Come oan, get aff!

The 1962 tram parade slowly makes its way through the throng to its final stop in the southside.
The 1962 tram parade slowly makes its way through the throng to its final stop in the southside.

GLASGOW is marking the 50th anniversary of the last tram to travel the city’s streets – and the southside plays an important part of the trams’ story.

The Tramway theatre on Albert Drive was once Coplaw Glasgow Corporation Tramways depot and it was here, on September 4, 1962, that the city’s last tram finished its shift – marking the end of 90 years of service to Glasgow’s commuters.

It is estimated that a quarter of a million people watched the last journey as it made its way through the southside.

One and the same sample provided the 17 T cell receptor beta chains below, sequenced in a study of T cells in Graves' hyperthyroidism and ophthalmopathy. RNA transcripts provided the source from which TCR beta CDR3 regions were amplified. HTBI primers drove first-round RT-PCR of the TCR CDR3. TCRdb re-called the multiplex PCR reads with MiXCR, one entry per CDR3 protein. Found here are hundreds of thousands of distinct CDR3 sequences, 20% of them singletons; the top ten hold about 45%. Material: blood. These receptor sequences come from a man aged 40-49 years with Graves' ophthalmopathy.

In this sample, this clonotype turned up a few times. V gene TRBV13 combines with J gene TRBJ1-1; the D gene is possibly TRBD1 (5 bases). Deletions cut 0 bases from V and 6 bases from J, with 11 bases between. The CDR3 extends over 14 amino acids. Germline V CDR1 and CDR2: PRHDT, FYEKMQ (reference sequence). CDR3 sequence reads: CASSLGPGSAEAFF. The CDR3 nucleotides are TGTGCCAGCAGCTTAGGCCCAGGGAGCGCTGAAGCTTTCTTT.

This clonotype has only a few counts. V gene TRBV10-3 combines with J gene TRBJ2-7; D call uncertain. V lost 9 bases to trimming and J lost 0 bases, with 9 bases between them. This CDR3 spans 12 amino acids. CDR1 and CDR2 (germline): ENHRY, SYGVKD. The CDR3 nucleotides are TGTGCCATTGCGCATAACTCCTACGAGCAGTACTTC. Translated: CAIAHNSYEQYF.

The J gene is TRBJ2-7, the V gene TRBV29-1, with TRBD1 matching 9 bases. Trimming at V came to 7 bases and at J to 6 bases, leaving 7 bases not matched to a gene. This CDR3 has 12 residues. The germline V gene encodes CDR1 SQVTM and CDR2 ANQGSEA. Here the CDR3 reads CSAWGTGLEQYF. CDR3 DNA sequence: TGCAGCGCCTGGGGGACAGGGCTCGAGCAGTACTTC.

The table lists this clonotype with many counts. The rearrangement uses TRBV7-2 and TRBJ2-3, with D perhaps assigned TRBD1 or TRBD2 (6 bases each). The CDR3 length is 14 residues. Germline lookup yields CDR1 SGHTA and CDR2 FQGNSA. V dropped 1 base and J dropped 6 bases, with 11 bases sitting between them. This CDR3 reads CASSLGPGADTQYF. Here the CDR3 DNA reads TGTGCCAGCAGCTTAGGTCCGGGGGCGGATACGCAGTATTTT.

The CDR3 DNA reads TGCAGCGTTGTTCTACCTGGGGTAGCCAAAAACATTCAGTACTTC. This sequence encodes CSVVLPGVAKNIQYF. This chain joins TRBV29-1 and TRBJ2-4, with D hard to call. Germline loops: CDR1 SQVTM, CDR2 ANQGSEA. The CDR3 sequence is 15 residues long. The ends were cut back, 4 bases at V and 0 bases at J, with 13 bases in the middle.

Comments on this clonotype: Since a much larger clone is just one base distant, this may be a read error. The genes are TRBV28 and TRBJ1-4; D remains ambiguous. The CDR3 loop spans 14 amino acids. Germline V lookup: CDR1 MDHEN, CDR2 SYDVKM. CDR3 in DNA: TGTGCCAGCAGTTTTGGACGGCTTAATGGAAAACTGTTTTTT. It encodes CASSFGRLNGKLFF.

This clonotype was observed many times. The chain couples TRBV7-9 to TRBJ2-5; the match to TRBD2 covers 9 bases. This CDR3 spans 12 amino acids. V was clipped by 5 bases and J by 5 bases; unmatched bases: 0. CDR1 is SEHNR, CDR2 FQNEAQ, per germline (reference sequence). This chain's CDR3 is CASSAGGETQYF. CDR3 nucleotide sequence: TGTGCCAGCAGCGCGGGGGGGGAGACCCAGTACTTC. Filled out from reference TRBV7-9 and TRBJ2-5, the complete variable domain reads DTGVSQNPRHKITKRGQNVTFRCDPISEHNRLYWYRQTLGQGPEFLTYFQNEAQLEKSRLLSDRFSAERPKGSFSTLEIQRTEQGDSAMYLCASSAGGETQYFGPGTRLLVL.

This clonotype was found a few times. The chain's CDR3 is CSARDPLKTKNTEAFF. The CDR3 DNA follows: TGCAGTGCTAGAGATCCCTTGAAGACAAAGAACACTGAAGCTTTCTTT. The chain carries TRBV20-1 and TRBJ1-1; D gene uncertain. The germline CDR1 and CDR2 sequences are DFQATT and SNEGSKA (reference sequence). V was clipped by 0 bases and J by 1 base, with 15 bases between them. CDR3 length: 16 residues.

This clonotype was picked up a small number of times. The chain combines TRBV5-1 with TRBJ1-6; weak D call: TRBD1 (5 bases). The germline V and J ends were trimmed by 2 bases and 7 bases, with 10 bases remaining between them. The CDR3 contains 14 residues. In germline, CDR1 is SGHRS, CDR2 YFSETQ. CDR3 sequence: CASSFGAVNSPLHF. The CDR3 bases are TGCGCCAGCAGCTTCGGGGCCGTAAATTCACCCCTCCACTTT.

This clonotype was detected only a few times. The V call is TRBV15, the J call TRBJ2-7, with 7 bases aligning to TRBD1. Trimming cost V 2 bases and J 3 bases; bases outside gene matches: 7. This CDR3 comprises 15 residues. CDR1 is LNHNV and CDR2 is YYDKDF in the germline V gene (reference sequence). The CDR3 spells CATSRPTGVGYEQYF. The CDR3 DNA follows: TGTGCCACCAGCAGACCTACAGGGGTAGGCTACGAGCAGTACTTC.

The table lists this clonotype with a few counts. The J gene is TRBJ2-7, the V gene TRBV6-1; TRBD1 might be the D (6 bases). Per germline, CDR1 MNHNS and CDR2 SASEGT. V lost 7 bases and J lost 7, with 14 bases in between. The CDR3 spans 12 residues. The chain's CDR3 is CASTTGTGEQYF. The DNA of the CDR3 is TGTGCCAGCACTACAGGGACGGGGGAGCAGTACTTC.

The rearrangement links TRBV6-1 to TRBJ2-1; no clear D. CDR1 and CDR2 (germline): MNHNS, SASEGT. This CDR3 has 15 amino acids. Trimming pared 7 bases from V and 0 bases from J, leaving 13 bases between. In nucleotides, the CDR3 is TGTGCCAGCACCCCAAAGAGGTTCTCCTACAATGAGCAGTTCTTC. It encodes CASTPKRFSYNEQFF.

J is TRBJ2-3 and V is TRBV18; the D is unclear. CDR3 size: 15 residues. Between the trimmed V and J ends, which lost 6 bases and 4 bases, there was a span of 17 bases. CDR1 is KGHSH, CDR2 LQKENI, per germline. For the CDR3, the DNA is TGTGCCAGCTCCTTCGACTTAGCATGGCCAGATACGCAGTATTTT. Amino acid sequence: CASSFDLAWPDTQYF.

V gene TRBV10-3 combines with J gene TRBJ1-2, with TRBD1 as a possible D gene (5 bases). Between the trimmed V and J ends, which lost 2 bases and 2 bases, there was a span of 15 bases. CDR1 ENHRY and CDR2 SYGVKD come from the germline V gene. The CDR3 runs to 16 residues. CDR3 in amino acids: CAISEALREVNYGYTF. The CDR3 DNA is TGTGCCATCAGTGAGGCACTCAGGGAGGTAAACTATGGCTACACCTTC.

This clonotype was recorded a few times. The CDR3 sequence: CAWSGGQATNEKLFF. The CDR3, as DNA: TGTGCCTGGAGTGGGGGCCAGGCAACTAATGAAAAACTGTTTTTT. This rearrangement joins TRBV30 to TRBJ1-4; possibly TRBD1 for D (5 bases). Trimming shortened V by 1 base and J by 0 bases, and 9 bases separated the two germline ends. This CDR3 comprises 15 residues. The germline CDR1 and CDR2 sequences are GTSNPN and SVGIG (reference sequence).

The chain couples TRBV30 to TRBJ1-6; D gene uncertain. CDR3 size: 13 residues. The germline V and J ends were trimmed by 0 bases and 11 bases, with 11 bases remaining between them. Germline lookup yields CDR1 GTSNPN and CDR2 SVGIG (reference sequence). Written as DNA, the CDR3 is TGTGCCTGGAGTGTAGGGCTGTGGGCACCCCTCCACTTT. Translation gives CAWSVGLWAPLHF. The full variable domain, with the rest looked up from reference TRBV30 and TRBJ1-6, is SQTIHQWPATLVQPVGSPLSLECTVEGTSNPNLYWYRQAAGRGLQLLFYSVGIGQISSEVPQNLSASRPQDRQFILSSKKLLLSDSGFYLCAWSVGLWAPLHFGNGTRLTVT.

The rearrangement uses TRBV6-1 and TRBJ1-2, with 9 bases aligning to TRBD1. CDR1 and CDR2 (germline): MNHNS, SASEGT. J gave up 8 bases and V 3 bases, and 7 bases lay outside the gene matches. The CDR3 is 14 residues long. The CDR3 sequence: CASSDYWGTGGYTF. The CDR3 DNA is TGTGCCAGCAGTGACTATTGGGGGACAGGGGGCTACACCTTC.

To mark the occasion, the Riverside Museum has refurbished its 1938 Coronation tram and put it back on display.

The first route ran from St George’s Cross in the west of the city to Eglinton Toll on the southside – covering a distance of 2.5 miles.

When the Coplaw depot closed after that last procession, it was reopened two years later to house the city’s first Museum of Transport, where it remained until 1987 when it relocated to Kelvin Hall in Glasgow’s west end.